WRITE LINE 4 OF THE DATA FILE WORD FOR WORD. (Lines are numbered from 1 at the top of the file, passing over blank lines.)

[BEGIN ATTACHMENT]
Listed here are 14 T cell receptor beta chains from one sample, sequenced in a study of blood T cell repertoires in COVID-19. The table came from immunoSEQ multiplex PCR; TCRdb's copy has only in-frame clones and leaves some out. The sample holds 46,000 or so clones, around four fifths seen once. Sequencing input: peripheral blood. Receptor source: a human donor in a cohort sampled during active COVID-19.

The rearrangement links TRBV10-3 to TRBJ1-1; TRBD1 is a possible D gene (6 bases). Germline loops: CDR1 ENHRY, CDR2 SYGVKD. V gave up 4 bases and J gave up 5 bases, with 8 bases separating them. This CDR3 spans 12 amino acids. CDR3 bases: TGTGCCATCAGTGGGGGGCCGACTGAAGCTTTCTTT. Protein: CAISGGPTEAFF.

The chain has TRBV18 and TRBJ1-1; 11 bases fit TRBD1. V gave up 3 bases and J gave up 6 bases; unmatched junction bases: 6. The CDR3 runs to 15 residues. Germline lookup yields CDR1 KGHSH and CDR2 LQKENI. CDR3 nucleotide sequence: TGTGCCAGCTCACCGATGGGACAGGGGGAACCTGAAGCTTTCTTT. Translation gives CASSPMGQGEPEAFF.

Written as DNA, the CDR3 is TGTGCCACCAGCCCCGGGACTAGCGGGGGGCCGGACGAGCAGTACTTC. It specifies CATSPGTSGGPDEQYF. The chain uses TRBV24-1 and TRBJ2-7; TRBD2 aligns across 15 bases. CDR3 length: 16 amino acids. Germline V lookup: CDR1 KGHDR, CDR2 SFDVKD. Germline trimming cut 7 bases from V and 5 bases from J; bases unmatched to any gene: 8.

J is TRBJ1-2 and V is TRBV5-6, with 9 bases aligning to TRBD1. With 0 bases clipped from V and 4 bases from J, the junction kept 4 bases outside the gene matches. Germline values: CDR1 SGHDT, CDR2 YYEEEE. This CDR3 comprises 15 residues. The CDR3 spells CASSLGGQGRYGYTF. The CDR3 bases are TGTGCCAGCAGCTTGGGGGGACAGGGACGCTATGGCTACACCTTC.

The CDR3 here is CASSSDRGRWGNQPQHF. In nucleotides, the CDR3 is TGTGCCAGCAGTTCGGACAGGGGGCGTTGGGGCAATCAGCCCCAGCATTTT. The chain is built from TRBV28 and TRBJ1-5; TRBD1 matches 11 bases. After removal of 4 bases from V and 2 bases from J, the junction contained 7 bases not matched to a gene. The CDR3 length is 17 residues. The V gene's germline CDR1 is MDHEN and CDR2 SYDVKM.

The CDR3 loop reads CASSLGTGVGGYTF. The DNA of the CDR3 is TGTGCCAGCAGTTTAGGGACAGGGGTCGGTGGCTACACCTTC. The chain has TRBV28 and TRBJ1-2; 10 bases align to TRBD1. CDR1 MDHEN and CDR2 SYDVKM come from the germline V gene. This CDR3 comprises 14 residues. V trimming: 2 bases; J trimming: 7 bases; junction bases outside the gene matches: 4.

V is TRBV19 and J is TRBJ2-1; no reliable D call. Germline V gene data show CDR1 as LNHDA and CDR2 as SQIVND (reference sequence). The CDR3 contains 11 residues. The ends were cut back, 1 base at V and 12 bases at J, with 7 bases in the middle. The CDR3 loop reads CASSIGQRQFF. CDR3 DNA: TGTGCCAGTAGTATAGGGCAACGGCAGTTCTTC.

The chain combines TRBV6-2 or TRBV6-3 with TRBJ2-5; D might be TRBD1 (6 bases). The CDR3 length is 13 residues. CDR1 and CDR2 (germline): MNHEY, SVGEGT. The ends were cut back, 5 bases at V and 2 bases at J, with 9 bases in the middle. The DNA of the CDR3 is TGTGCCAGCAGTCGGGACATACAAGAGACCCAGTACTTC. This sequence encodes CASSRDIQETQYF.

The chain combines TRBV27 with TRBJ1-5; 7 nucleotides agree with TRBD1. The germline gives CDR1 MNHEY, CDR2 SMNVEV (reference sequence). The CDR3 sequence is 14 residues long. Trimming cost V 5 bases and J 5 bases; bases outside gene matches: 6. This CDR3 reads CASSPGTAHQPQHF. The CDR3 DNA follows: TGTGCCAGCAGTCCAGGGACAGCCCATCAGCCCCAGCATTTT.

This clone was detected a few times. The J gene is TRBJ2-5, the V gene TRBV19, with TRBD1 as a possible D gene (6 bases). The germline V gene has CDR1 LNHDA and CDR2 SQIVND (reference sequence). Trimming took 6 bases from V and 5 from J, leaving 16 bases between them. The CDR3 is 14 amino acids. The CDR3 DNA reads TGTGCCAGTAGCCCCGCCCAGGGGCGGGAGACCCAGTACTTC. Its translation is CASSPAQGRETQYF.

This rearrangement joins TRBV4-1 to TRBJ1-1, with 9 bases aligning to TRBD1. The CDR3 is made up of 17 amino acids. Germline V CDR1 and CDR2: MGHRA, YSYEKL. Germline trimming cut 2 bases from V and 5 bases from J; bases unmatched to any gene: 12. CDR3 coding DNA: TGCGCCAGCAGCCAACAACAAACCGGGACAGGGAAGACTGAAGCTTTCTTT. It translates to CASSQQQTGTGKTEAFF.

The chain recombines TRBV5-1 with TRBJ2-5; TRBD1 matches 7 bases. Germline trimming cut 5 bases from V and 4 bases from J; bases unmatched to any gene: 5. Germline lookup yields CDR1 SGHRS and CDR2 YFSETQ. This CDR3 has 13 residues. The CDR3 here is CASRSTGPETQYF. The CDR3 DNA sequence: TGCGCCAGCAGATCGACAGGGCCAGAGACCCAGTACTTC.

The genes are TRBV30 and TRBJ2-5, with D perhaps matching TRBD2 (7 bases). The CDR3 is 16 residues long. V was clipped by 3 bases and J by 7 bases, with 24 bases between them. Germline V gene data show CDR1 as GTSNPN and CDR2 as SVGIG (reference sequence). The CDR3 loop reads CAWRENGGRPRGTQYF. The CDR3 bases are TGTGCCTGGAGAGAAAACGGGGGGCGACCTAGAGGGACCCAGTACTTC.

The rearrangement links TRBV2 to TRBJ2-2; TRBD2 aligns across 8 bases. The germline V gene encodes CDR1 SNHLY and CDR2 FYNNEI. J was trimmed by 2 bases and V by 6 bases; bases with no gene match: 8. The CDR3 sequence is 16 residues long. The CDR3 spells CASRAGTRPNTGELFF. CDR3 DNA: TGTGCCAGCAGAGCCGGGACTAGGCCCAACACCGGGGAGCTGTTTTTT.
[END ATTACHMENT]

Written as DNA, the CDR3 is TGTGCCACCAGCCCCGGGACTAGCGGGGGGCCGGACGAGCAGTACTTC. It specifies CATSPGTSGGPDEQYF. The chain uses TRBV24-1 and TRBJ2-7; TRBD2 aligns across 15 bases. CDR3 length: 16 amino acids. Germline V lookup: CDR1 KGHDR, CDR2 SFDVKD. Germline trimming cut 7 bases from V and 5 bases from J; bases unmatched to any gene: 8.